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Changes proposed to Wisconsin mascot law

| September 27, 2013 | 0 Comments
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By:Andrew Beckett

Individuals calling for schools to remove raced-based mascots or team names could face a much more difficult battle, under a proposal from Republicans at the state Capitol.

Under current law, a single complaint can be enough to get the Department of Public Instruction to order a school to remove an offensive mascot. Since the 2010 law was adopted, DPI has received four complaints about schools with Native American mascots. Of those, three went through the hearing process and were ordered to drop their mascot, while one district agreed to do so voluntarily before a hearing could took place. There are still 30 schools in the state that have Native American mascots or team names.

Under the proposal from Assembly Speaker Robin Vos (R-Rochester) and other Republican lawmakers, a petition calling for the removal of a mascot would have to be signed by a number of district residents equal to 10 percent of the targeted school’s population. Organizers would only have 120 days to collect those signatures.

AUDIO: Speaker Robin Vos (:50)

The Department of Public Instruction currently reviews complaints, but the bill would shift that responsibility to the Department of Administration. Vos says the DOA’s Division of Hearings and Appeals would be a more impartial source for these decisions. The Rochester Republican says there’s a concern that the DPI is not giving schools districts a “fair shake” when it considers mascot challenges.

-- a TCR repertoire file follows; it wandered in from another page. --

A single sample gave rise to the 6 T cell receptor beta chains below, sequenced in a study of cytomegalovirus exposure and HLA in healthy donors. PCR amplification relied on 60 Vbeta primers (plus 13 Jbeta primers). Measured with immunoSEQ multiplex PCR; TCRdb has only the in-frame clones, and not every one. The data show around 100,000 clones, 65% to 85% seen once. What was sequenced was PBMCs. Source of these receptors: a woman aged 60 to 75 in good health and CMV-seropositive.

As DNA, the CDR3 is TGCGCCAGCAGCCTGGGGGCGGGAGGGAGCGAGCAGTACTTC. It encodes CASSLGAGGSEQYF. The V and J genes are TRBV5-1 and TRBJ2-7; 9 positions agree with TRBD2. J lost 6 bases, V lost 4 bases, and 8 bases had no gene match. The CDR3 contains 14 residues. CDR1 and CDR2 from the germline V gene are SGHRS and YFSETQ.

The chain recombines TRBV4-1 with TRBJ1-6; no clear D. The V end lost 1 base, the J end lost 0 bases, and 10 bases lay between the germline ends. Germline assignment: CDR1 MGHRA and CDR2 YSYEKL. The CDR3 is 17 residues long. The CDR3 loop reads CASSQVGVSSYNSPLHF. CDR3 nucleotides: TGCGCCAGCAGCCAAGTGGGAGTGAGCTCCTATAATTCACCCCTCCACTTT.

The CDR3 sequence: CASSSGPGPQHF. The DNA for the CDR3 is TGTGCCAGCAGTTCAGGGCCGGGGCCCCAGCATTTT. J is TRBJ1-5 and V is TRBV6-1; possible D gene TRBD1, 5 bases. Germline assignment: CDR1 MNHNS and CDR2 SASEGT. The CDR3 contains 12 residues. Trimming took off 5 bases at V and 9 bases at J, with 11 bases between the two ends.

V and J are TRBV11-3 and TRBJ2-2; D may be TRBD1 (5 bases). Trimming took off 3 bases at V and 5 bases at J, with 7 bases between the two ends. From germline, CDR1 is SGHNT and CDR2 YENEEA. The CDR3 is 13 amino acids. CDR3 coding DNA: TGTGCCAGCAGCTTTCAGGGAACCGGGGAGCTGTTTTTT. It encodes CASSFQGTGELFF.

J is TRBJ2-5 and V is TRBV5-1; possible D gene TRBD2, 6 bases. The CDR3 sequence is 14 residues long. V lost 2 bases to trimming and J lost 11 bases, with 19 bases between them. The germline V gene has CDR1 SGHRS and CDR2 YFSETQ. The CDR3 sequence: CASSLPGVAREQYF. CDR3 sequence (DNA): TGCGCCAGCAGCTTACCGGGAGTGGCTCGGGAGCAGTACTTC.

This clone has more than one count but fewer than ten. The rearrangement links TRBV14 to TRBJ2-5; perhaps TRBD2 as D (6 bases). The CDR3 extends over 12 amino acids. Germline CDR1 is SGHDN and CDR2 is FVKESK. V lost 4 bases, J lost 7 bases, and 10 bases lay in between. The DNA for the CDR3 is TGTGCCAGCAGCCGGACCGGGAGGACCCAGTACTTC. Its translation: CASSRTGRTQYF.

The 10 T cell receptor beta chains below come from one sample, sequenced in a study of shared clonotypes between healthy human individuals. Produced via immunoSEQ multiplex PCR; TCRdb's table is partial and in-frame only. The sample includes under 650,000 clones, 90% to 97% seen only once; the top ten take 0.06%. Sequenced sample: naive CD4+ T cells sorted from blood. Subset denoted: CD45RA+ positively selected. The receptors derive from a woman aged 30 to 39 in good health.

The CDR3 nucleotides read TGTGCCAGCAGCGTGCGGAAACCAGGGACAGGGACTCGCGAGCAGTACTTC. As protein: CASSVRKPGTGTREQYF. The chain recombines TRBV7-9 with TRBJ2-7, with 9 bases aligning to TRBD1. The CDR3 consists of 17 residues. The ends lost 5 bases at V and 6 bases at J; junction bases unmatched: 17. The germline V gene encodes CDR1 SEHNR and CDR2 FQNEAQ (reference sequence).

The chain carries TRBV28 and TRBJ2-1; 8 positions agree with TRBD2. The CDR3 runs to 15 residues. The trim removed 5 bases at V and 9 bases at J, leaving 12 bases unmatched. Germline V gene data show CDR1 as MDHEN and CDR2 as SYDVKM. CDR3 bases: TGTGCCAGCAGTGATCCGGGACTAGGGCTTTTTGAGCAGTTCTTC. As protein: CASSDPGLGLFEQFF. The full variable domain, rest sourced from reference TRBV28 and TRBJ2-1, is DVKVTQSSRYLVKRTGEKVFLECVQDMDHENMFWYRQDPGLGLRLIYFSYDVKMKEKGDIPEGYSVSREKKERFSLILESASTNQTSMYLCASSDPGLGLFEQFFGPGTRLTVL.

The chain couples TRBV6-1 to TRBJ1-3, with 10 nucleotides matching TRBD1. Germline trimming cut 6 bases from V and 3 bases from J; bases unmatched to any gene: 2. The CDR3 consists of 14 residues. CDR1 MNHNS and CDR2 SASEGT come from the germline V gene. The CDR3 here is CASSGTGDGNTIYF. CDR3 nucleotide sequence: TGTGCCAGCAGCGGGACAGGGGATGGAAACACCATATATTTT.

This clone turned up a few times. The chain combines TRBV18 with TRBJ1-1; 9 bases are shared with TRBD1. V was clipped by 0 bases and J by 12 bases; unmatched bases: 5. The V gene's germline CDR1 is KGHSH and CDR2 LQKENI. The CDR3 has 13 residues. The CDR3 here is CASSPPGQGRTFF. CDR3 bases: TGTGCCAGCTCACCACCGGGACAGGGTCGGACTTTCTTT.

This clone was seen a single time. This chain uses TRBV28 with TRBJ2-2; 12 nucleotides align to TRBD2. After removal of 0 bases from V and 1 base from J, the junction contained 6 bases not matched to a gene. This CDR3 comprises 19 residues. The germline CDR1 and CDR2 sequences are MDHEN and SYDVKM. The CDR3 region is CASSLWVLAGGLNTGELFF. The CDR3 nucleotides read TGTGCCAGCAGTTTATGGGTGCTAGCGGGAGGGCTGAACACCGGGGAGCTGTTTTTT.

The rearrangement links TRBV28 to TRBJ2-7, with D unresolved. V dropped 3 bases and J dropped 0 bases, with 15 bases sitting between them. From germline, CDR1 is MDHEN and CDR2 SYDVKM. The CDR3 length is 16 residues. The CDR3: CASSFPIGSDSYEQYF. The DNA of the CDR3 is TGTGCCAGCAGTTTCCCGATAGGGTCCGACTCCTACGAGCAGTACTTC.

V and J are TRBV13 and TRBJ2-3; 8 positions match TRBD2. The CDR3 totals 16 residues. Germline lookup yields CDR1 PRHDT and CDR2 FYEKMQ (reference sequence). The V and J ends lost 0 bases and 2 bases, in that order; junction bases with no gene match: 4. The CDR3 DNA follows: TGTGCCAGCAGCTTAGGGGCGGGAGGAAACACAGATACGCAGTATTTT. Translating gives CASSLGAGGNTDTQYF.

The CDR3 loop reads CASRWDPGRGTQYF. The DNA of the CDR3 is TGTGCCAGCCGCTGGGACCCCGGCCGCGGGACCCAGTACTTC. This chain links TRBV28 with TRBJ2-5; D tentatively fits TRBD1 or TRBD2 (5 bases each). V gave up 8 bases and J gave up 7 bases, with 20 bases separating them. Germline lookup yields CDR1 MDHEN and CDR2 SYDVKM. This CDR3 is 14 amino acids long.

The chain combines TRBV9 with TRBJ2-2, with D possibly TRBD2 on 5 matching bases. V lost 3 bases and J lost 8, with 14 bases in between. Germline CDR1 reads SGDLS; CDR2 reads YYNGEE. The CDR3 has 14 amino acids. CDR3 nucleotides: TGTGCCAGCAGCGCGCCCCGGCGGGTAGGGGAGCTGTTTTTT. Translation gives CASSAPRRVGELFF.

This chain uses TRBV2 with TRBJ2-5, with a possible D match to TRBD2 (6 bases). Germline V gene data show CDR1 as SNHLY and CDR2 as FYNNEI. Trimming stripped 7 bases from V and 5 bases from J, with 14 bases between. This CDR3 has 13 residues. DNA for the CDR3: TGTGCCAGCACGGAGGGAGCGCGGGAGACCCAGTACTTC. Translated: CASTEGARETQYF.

The legislation would also require the petitioner to prove the mascot causes actual discrimination. Vos says it’s not hard for one person to think a mascot is offensive, but the state should only be acting when “a mascot reinforces those negative stereotypes that look discriminatory.”

Barbara Munson, chair of the Wisconsin Indian Education Association’s Indian Mascot and Logo Task Force, says the signature requirement for petitions could be unconstitutional, since it deals with pupil discrimination laws that are designed to protect the rights of the minority. Munson adds that the issue goes beyond Indian mascot and logos being offensive, and that there’s plenty of evidence to support claims that they are harmful to Native Americans and harm all students by perpetuating race-based stereotyping.

AUDIO: Barbara Munson (:32)

State Superintendent Tony Evers says the new requirements would essentially allow Native American mascots to exist forever. He says most people bringing a complaint would find it too difficult to meet the criteria established under the bill, and the changes would just tell the state’s Native American population that there is no recourse open to them.

The bill is expected to receiving a hearing at the Capitol later this fall.

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